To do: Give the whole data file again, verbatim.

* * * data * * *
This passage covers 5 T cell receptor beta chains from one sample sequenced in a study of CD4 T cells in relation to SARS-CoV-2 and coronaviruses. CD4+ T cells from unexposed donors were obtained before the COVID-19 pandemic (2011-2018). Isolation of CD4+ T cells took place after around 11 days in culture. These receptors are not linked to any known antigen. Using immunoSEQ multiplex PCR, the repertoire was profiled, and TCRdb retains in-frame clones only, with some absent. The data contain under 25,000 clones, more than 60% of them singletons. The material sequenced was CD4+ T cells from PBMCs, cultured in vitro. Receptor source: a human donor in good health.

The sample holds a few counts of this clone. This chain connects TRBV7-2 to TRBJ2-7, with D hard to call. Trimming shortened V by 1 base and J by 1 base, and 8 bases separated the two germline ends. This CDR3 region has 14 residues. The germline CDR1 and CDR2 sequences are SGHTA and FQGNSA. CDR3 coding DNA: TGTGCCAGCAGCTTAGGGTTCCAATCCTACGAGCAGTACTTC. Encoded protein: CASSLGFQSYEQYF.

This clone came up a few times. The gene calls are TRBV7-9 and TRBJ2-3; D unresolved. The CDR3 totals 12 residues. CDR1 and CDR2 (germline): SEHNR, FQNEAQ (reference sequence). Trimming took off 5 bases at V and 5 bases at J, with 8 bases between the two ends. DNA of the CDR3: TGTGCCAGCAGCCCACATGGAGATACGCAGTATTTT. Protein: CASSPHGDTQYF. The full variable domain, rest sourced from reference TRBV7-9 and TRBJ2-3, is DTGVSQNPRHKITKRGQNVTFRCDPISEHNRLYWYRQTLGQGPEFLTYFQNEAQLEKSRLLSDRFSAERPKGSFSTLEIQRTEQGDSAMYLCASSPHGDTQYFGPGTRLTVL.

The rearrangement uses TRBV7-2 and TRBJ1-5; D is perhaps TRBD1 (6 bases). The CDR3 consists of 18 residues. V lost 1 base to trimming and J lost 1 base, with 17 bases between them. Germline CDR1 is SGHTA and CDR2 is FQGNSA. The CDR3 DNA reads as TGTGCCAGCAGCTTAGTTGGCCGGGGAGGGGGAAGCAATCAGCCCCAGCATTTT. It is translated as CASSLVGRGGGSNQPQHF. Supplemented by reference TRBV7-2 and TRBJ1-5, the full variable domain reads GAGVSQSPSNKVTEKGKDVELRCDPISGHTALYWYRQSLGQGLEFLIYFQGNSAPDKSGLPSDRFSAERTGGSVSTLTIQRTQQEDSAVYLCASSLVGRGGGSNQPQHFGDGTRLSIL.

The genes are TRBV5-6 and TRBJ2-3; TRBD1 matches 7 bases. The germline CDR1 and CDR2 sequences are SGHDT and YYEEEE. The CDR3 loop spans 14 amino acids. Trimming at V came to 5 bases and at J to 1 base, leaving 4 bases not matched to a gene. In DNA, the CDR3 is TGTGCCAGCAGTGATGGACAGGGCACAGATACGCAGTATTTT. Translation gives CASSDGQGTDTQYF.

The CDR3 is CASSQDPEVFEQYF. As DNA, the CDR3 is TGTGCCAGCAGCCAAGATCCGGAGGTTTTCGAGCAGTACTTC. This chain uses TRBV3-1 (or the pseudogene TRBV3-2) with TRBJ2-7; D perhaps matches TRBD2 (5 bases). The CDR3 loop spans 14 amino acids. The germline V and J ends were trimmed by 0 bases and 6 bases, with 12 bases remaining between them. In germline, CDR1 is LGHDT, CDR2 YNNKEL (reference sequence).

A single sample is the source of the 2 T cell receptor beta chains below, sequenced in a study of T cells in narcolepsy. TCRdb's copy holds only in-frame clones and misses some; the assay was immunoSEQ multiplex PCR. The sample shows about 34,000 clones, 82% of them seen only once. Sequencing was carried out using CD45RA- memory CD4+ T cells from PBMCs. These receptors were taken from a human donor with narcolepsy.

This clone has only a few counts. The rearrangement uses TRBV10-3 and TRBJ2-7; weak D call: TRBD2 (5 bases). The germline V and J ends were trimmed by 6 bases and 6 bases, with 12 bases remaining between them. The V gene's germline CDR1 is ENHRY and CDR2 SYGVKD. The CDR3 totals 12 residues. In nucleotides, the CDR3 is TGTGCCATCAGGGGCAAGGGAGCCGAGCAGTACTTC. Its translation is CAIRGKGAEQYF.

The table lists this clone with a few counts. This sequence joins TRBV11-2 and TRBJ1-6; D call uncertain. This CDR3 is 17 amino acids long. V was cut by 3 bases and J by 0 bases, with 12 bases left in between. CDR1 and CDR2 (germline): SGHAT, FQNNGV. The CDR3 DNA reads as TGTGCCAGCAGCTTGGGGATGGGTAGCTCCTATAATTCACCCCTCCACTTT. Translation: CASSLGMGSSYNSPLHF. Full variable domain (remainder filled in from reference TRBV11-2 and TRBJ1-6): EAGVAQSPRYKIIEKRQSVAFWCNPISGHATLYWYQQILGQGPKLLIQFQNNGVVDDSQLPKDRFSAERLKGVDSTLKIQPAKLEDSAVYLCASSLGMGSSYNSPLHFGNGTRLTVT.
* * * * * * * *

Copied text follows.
This passage covers 5 T cell receptor beta chains from one sample sequenced in a study of CD4 T cells in relation to SARS-CoV-2 and coronaviruses. CD4+ T cells from unexposed donors were obtained before the COVID-19 pandemic (2011-2018). Isolation of CD4+ T cells took place after around 11 days in culture. These receptors are not linked to any known antigen. Using immunoSEQ multiplex PCR, the repertoire was profiled, and TCRdb retains in-frame clones only, with some absent. The data contain under 25,000 clones, more than 60% of them singletons. The material sequenced was CD4+ T cells from PBMCs, cultured in vitro. Receptor source: a human donor in good health.

The sample holds a few counts of this clone. This chain connects TRBV7-2 to TRBJ2-7, with D hard to call. Trimming shortened V by 1 base and J by 1 base, and 8 bases separated the two germline ends. This CDR3 region has 14 residues. The germline CDR1 and CDR2 sequences are SGHTA and FQGNSA. CDR3 coding DNA: TGTGCCAGCAGCTTAGGGTTCCAATCCTACGAGCAGTACTTC. Encoded protein: CASSLGFQSYEQYF.

This clone came up a few times. The gene calls are TRBV7-9 and TRBJ2-3; D unresolved. The CDR3 totals 12 residues. CDR1 and CDR2 (germline): SEHNR, FQNEAQ (reference sequence). Trimming took off 5 bases at V and 5 bases at J, with 8 bases between the two ends. DNA of the CDR3: TGTGCCAGCAGCCCACATGGAGATACGCAGTATTTT. Protein: CASSPHGDTQYF. The full variable domain, rest sourced from reference TRBV7-9 and TRBJ2-3, is DTGVSQNPRHKITKRGQNVTFRCDPISEHNRLYWYRQTLGQGPEFLTYFQNEAQLEKSRLLSDRFSAERPKGSFSTLEIQRTEQGDSAMYLCASSPHGDTQYFGPGTRLTVL.

The rearrangement uses TRBV7-2 and TRBJ1-5; D is perhaps TRBD1 (6 bases). The CDR3 consists of 18 residues. V lost 1 base to trimming and J lost 1 base, with 17 bases between them. Germline CDR1 is SGHTA and CDR2 is FQGNSA. The CDR3 DNA reads as TGTGCCAGCAGCTTAGTTGGCCGGGGAGGGGGAAGCAATCAGCCCCAGCATTTT. It is translated as CASSLVGRGGGSNQPQHF. Supplemented by reference TRBV7-2 and TRBJ1-5, the full variable domain reads GAGVSQSPSNKVTEKGKDVELRCDPISGHTALYWYRQSLGQGLEFLIYFQGNSAPDKSGLPSDRFSAERTGGSVSTLTIQRTQQEDSAVYLCASSLVGRGGGSNQPQHFGDGTRLSIL.

The genes are TRBV5-6 and TRBJ2-3; TRBD1 matches 7 bases. The germline CDR1 and CDR2 sequences are SGHDT and YYEEEE. The CDR3 loop spans 14 amino acids. Trimming at V came to 5 bases and at J to 1 base, leaving 4 bases not matched to a gene. In DNA, the CDR3 is TGTGCCAGCAGTGATGGACAGGGCACAGATACGCAGTATTTT. Translation gives CASSDGQGTDTQYF.

The CDR3 is CASSQDPEVFEQYF. As DNA, the CDR3 is TGTGCCAGCAGCCAAGATCCGGAGGTTTTCGAGCAGTACTTC. This chain uses TRBV3-1 (or the pseudogene TRBV3-2) with TRBJ2-7; D perhaps matches TRBD2 (5 bases). The CDR3 loop spans 14 amino acids. The germline V and J ends were trimmed by 0 bases and 6 bases, with 12 bases remaining between them. In germline, CDR1 is LGHDT, CDR2 YNNKEL (reference sequence).

A single sample is the source of the 2 T cell receptor beta chains below, sequenced in a study of T cells in narcolepsy. TCRdb's copy holds only in-frame clones and misses some; the assay was immunoSEQ multiplex PCR. The sample shows about 34,000 clones, 82% of them seen only once. Sequencing was carried out using CD45RA- memory CD4+ T cells from PBMCs. These receptors were taken from a human donor with narcolepsy.

This clone has only a few counts. The rearrangement uses TRBV10-3 and TRBJ2-7; weak D call: TRBD2 (5 bases). The germline V and J ends were trimmed by 6 bases and 6 bases, with 12 bases remaining between them. The V gene's germline CDR1 is ENHRY and CDR2 SYGVKD. The CDR3 totals 12 residues. In nucleotides, the CDR3 is TGTGCCATCAGGGGCAAGGGAGCCGAGCAGTACTTC. Its translation is CAIRGKGAEQYF.

The table lists this clone with a few counts. This sequence joins TRBV11-2 and TRBJ1-6; D call uncertain. This CDR3 is 17 amino acids long. V was cut by 3 bases and J by 0 bases, with 12 bases left in between. CDR1 and CDR2 (germline): SGHAT, FQNNGV. The CDR3 DNA reads as TGTGCCAGCAGCTTGGGGATGGGTAGCTCCTATAATTCACCCCTCCACTTT. Translation: CASSLGMGSSYNSPLHF. Full variable domain (remainder filled in from reference TRBV11-2 and TRBJ1-6): EAGVAQSPRYKIIEKRQSVAFWCNPISGHATLYWYQQILGQGPKLLIQFQNNGVVDDSQLPKDRFSAERLKGVDSTLKIQPAKLEDSAVYLCASSLGMGSSYNSPLHFGNGTRLTVT.